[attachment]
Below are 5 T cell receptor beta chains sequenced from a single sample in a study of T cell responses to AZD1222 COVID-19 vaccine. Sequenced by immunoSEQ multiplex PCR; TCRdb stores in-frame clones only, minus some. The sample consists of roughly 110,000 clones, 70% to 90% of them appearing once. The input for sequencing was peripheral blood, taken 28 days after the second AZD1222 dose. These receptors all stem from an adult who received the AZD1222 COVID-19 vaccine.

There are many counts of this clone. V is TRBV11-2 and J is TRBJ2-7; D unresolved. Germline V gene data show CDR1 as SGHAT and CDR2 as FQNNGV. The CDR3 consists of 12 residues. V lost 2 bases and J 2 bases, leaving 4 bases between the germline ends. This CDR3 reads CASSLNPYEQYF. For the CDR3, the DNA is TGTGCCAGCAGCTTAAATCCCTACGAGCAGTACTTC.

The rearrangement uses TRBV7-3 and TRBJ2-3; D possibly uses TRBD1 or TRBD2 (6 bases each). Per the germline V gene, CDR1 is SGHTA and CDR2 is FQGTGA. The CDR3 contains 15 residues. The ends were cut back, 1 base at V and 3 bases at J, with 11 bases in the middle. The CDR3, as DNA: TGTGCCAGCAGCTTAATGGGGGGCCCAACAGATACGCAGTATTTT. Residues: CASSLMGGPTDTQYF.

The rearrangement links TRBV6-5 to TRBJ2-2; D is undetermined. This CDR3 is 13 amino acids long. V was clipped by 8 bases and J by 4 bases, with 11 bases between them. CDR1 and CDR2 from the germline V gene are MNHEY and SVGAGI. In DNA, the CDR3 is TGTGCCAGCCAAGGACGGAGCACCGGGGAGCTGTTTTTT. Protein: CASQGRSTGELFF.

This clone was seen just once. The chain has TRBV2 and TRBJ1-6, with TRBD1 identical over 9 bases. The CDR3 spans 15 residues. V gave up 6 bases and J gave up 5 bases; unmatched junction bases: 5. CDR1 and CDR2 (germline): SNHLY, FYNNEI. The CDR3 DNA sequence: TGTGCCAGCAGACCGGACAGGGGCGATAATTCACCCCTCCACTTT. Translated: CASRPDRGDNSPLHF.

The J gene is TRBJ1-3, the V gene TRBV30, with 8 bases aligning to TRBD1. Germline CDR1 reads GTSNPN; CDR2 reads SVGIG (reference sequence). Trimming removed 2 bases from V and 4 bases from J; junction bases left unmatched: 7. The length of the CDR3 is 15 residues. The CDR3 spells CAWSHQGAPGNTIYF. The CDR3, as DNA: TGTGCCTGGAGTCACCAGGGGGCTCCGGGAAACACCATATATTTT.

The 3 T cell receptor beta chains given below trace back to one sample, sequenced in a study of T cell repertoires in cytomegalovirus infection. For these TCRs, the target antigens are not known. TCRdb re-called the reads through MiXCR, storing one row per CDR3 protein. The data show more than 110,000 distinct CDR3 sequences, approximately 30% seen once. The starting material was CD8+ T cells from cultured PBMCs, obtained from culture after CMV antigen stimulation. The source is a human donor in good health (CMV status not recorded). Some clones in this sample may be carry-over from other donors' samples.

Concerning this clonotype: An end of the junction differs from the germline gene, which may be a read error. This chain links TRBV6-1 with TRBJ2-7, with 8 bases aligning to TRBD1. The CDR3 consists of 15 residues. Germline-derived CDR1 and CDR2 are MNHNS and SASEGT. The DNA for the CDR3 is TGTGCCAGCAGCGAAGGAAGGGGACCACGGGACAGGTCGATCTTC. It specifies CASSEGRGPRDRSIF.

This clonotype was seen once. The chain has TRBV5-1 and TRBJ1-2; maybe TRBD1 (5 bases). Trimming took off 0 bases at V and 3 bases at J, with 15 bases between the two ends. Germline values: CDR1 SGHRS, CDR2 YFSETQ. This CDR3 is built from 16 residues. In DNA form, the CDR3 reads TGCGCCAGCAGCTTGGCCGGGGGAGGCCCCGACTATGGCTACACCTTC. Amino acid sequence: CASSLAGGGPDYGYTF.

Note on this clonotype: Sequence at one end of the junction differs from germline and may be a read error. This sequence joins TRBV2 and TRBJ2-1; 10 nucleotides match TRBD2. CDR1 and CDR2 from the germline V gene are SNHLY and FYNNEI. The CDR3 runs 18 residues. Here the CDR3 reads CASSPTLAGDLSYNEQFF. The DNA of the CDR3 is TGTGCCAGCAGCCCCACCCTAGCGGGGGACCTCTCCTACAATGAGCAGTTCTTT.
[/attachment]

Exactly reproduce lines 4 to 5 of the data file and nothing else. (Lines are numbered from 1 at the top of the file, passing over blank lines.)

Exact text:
The rearrangement links TRBV6-5 to TRBJ2-2; D is undetermined. This CDR3 is 13 amino acids long. V was clipped by 8 bases and J by 4 bases, with 11 bases between them. CDR1 and CDR2 from the germline V gene are MNHEY and SVGAGI. In DNA, the CDR3 is TGTGCCAGCCAAGGACGGAGCACCGGGGAGCTGTTTTTT. Protein: CASQGRSTGELFF.

This clone was seen just once. The chain has TRBV2 and TRBJ1-6, with TRBD1 identical over 9 bases. The CDR3 spans 15 residues. V gave up 6 bases and J gave up 5 bases; unmatched junction bases: 5. CDR1 and CDR2 (germline): SNHLY, FYNNEI. The CDR3 DNA sequence: TGTGCCAGCAGACCGGACAGGGGCGATAATTCACCCCTCCACTTT. Translated: CASRPDRGDNSPLHF.